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Has anyone on East Coast ever tried Quercus ilex?

Posted by dave_in_nova VA zone 7a (My Page) on
Sat, Feb 22, 14 at 17:11

I got these seedlings going from a pen pal in Denmark (from acorns from a tree in Denmark) who claims they're quite hardy. They were sure eager to sprout! Half were sprouting in the package which was sent in the middle of winter.

There's a chance the Holly-leaf oak might survive our winters, but I'm not so sure about our summer heat and humidity! I'll try one in a dry location.

Does anyone know of any growing in the Mid-Atlantic region?

This post was edited by dave_in_nova on Sat, Feb 22, 14 at 17:14


Follow-Up Postings:

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RE: Has anyone on East Coast ever tried Quercus ilex?

Well the summer heat and humidity is not going to be a problem unless you're in New Orleans. Unlike the Pacific, the Mediterranean gets quite warm in summer (though not as warm as something like the Chesapeake Bay or Indian Ocean) and therefore dewpoints can get and stay higher than they do in our west coast. I've been in Barcelona in late August/early Sept. and someone used to AC would have needed it to stay comfortable at night although of course it was nothing like the US SE. Likewise the northern parts of the Med. can have fairly heavy summer rainstorms, though they are rare, they are non-existent in coastal CA. When I was staying in Vence, FR, in July once, there was a heavy rainstorm that probably bought 1/4 to 1/2" of rain, but my hosts remarked that it was unusual at that time year.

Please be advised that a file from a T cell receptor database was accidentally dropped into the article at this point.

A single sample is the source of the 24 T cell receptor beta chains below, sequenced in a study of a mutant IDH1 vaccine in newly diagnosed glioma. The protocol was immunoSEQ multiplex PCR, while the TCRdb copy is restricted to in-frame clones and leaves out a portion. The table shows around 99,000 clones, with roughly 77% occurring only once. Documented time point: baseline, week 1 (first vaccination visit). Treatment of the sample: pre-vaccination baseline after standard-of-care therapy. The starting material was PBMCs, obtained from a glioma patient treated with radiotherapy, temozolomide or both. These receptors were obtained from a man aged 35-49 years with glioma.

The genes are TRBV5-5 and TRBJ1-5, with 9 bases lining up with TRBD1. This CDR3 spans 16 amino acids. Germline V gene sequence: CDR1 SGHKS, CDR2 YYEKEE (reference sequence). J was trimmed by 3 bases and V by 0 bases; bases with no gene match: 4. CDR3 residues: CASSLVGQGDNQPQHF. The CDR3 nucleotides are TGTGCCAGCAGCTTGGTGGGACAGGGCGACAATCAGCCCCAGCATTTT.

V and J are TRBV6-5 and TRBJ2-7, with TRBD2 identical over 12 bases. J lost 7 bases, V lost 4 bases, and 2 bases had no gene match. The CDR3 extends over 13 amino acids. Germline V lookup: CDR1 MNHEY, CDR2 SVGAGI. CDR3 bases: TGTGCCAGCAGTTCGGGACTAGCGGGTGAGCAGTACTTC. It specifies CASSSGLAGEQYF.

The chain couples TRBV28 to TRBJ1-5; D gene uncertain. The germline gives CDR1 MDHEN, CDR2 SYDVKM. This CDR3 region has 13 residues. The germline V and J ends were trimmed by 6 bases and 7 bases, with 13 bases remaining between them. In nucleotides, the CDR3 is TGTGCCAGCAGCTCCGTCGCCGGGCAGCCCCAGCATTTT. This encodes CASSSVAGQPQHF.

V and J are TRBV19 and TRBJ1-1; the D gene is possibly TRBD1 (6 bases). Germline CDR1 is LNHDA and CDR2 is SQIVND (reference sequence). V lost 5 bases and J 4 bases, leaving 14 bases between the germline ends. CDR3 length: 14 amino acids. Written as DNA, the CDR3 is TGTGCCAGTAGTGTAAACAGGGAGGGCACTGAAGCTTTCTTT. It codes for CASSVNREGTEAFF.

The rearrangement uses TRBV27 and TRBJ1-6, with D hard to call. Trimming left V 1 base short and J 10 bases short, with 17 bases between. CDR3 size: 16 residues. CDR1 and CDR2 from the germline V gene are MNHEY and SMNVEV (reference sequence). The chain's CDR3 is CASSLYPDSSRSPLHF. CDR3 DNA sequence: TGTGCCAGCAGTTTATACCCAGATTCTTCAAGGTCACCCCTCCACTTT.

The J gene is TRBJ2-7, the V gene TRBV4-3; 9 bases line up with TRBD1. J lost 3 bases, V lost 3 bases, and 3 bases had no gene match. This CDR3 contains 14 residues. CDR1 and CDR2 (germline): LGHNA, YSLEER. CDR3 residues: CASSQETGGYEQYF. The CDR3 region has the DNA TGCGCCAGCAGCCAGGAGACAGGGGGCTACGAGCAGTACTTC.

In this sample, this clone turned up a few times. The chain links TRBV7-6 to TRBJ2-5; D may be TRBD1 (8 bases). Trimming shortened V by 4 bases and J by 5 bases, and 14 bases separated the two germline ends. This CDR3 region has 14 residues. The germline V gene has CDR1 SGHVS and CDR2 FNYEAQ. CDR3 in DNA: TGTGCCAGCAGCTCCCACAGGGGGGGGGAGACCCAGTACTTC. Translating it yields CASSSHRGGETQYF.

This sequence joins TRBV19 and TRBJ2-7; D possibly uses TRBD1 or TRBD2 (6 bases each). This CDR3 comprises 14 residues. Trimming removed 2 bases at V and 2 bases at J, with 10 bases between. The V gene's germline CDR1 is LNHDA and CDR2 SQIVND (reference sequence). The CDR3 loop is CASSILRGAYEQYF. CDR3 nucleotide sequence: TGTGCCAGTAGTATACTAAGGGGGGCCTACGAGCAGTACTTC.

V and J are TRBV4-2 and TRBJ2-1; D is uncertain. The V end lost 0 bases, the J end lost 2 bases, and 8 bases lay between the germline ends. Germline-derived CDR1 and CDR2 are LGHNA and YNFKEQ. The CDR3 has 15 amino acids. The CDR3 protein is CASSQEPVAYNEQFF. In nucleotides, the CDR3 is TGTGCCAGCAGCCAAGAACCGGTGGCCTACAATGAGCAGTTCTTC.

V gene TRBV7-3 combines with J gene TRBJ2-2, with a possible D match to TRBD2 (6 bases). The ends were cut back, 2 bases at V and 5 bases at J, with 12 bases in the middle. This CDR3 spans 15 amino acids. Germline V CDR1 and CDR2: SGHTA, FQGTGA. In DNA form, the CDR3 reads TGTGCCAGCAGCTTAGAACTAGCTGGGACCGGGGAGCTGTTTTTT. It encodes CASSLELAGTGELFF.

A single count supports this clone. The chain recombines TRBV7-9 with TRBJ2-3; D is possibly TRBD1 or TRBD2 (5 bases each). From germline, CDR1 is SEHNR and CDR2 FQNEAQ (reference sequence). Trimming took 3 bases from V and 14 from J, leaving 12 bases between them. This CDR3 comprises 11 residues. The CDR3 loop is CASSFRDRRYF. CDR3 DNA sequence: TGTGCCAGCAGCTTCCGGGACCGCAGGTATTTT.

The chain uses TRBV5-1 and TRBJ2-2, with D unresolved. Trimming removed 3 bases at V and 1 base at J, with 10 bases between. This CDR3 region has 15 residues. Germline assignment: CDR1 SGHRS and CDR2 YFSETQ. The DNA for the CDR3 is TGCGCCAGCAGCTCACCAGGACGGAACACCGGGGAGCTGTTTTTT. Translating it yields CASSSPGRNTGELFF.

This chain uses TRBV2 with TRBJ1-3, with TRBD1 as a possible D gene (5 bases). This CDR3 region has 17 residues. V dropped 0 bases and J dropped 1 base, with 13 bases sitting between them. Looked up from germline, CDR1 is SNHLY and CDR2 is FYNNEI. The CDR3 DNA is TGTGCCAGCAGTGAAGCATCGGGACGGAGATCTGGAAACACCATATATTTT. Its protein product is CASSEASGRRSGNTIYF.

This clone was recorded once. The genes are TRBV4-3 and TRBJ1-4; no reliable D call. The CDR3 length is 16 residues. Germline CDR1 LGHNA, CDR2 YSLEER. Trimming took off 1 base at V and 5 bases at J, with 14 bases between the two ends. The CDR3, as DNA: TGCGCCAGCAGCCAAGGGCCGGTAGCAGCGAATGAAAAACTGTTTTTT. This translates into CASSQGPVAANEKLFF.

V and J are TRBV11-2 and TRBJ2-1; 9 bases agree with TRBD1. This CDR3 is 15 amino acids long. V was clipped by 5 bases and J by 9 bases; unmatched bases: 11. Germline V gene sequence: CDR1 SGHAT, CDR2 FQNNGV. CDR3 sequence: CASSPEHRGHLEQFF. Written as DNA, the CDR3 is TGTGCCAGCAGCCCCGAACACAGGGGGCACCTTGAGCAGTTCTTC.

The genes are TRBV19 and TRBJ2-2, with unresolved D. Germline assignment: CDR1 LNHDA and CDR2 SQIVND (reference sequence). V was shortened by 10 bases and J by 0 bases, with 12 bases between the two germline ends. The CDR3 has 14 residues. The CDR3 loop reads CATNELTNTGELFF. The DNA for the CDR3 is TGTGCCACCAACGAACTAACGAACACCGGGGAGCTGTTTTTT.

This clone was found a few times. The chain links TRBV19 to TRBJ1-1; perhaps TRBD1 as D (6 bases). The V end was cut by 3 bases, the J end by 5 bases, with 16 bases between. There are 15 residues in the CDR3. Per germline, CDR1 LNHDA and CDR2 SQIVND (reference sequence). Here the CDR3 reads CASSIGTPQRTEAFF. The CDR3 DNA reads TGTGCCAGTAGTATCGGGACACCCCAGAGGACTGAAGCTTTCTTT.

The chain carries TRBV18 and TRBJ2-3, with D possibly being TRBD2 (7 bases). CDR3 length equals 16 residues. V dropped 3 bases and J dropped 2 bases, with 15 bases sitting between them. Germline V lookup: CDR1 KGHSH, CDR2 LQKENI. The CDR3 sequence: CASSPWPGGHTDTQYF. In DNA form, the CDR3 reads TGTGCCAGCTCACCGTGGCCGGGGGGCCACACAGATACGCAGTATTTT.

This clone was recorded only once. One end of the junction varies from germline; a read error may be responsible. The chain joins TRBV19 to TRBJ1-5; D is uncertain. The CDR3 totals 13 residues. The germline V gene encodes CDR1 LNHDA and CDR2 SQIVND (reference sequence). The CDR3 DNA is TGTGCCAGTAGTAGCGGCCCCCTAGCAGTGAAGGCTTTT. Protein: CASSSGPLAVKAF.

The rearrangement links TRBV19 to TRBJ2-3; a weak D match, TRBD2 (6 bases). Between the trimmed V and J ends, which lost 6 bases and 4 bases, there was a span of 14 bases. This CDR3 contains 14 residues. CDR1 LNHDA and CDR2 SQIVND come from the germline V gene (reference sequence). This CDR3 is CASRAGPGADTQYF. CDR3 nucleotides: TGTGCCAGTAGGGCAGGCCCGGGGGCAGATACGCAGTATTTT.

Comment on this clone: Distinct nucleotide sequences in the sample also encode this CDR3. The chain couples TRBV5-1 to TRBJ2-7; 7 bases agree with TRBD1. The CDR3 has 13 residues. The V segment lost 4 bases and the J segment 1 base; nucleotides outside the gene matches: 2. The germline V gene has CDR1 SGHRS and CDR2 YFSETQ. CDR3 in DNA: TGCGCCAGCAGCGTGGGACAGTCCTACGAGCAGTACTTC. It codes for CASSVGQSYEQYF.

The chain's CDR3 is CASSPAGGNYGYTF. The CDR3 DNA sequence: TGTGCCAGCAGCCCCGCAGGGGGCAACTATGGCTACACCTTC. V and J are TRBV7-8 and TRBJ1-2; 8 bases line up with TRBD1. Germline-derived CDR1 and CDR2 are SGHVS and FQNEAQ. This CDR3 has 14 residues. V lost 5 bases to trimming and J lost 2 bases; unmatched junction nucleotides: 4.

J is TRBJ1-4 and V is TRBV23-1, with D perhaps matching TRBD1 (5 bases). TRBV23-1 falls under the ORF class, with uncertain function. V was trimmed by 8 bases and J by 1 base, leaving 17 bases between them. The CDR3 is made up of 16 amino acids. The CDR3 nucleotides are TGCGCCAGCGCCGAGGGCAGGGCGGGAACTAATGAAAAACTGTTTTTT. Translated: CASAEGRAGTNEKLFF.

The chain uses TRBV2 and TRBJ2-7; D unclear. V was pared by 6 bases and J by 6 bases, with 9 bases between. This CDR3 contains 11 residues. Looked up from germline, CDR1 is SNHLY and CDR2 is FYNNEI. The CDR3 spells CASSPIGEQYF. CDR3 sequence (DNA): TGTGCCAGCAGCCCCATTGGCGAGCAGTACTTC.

As for the winters, the one I tried years ago came from Oikos and didn't seem very hardy at all. I wish I had records whether it was the winter of 1994 or 1996 but I don't remember exactly...but I'm almost sure it was the milder winter of 1996. (I do remember that 1994 was so bad that a Q. myrsinifolia was killed to the ground in western Ffx. Co. where temps went well below 0F...probably -10F and stayed there for a while.) Anyhow IIRC he said they should have been a hardy collection from somewhere in the interior of southern France but I could be wrong about that. Q. suber from Woodlanders did better and showed less dieback. However I certainly believe a strain of Q. ilex could exist that would be solidly zn 7 hardy, I just don't have any proof of such a thing existing yet. Most of Denmark is zn 8 believe it or not, and many parts of it probably have all time record lows above or equal to 0F. (unlike some parts of US zn 8 that have record lows below 0F)

Most interestingly, the hybrid I. X turneri (Q. ilex x Q. robur) is basically evergreen in the mild maritime climates of western Europe and the PNW. However, mine tried to stay evergreen for its first few years but would get burned during cold spells in winter. However, now that it's about 7' tall it completely has dropped such pretentions and now starts dropping its leaves in late autumn no matter how mild it is.- before any freezes. Such adaptations are not unheard of - it reminds me of the Osmanthus that has spiny leaves when young to reduce herbivory then switches to almost smooth leaves in adulthood. Phenotypic change in response to environment.